Crunch a few tortilla chips on top of each salad. I ran out of room for stripes, so I did a stripe of crunchy chip pieces in the opposite direction. Spoon the dressing in stripes, going the opposite direction.
Assembling the ingredients in rows is nice for presentation. Additionally, although it might not be absolutely necessary, this type of assembly does help to visualize equal portions in each salad, and spooning on the dressing in rows does make it a little easier to mix in evenly later when you stir everything up.
Makes about three big salads. Serve with a raspberry vinaigrette. I used bottled Marie’s brand raspberry vinaigrette.
This is one of my favorite combinations in a salad. It happens to have all the right colors for the Fourth of July (with the addition of a lot of green) and would also work well as a side dish for a Fourth of July picnic or barbecue.
This salad is full of nutrition. Spinach is a good source of Vitamin A, Vitamin C, Vitamin K1, folic acid, iron and calcium. Blueberries are a great source of Vitamin K1, Vitamin C and manganese and these antioxidants: anthocyanins, quercetin and myricetin.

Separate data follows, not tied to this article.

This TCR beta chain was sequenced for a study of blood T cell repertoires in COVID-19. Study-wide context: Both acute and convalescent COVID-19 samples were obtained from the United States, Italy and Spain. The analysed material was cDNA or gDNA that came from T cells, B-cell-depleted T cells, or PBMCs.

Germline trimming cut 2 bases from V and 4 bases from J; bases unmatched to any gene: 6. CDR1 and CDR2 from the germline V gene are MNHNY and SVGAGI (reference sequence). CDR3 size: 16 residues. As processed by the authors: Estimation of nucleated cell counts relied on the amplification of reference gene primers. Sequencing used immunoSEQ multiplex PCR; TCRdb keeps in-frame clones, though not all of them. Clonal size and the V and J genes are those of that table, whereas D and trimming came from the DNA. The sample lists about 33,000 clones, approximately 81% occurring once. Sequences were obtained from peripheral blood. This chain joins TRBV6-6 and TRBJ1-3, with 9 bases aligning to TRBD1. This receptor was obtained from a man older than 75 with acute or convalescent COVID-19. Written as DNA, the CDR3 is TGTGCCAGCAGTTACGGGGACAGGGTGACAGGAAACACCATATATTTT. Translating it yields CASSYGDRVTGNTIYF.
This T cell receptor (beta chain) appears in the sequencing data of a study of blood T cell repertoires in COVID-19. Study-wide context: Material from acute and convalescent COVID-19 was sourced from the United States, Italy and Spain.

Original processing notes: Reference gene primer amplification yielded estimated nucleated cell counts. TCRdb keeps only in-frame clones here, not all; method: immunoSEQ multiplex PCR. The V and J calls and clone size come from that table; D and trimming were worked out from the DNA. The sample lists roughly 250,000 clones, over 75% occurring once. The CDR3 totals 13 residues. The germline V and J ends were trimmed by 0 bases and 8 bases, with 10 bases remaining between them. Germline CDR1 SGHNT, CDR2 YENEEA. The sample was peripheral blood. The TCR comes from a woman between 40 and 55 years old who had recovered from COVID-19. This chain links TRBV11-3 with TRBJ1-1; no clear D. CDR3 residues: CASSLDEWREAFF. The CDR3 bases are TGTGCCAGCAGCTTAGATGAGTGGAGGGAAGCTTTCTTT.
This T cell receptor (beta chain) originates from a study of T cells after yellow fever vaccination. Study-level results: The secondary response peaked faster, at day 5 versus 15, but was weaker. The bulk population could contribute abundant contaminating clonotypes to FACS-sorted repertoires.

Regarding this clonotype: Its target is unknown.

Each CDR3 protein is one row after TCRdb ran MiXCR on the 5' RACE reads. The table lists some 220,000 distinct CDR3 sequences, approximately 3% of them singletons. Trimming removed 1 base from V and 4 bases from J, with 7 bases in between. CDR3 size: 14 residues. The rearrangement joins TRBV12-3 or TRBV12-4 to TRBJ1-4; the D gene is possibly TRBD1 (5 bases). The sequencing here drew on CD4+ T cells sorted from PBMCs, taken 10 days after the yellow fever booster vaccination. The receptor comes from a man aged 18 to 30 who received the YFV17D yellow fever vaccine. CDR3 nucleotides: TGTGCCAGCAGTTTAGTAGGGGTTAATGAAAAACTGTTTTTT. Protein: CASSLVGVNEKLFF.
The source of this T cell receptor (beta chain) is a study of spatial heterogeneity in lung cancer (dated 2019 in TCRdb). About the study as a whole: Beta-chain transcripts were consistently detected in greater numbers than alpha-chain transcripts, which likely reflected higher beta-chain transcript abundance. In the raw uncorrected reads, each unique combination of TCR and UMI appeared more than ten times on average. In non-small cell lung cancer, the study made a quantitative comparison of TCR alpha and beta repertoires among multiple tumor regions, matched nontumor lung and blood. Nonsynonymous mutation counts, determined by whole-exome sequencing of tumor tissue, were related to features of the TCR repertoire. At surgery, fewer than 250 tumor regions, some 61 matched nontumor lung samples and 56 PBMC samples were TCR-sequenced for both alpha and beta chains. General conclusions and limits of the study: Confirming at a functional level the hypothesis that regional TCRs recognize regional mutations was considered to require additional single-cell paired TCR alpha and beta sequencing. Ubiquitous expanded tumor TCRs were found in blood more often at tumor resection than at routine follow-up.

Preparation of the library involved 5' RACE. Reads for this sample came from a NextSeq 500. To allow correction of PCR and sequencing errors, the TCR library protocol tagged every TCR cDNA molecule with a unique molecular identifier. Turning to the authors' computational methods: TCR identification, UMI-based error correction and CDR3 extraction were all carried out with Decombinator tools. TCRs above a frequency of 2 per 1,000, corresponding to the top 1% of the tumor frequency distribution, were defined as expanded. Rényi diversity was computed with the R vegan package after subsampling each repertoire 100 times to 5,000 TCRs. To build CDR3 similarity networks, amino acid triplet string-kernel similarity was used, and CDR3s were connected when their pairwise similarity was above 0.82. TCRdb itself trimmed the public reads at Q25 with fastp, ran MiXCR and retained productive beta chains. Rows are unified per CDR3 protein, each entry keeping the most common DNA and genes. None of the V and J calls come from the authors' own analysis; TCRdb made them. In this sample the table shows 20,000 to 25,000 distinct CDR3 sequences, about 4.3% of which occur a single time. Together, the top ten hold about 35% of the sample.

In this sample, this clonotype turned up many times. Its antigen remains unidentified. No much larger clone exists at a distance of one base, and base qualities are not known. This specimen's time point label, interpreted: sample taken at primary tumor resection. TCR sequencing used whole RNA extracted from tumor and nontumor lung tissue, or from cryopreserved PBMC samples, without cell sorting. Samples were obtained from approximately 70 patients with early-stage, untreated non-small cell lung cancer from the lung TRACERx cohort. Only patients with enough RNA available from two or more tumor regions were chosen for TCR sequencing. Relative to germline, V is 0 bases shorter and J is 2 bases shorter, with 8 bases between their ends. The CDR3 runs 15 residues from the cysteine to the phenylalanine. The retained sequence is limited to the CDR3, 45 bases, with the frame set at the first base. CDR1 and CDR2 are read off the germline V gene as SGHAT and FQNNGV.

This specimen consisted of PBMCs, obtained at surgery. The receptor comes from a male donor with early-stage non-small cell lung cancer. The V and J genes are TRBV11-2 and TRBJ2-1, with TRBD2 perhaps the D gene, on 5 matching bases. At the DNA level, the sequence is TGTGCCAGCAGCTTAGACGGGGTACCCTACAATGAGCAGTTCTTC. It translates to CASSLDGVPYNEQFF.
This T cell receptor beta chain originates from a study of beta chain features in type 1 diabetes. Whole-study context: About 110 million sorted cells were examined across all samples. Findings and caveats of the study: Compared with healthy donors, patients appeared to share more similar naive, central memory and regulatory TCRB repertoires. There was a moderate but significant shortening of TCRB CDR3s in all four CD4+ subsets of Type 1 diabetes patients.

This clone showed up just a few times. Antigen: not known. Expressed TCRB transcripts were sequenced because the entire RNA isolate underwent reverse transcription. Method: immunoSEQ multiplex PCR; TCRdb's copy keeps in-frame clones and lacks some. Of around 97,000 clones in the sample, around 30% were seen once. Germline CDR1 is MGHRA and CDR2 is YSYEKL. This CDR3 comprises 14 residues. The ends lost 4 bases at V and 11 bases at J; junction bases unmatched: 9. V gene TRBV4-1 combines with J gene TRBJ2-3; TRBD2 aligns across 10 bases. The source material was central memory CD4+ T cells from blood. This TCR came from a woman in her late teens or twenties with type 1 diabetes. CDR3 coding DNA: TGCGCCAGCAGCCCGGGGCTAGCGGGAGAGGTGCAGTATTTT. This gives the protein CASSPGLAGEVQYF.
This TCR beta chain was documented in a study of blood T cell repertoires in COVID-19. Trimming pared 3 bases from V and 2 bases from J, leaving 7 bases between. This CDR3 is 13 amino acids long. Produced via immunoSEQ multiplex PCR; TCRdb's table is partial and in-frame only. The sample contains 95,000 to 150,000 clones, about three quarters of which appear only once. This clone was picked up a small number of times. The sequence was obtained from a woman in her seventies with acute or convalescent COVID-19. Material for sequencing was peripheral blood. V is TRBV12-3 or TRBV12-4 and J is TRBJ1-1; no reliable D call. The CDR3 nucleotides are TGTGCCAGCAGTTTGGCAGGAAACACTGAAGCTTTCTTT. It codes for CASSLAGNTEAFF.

Dr. Tanya of Salted Caramel challenges us to share about food aromas we enjoy. I decided to list two sweet and three savory aromas. It can be hard to narrow them down — especially when you enjoy so many foods — but here are a few favorites.
Vanilla may often be accused of being “plain vanilla,” but it is really a great flavor and has a wonderful aroma when baking. Even a bottle of vanilla extract has an aroma so enticing that, as a child, I begged my mother for a taste. Of course, I was disappointed that, unsweetened, it was so bitter. It’s so interesting that two of our favorite flavors for sweets, vanilla and chocolate, start out bitter.
As nice as vanilla is, if given a choice between vanilla and chocolate or almost any other sweet flavor and chocolate, I’ll always opt for chocolate. Baking chocolate goodies have a wonderful, rich aroma. I wonder if workers in the Hershey factory ever tire of the fragrance? I used to pass a Nabisco factory in Hawthorne, New Jersey and smell Oreos and other goodies baking as I drove past. Sadly, this location will no longer be making cookies.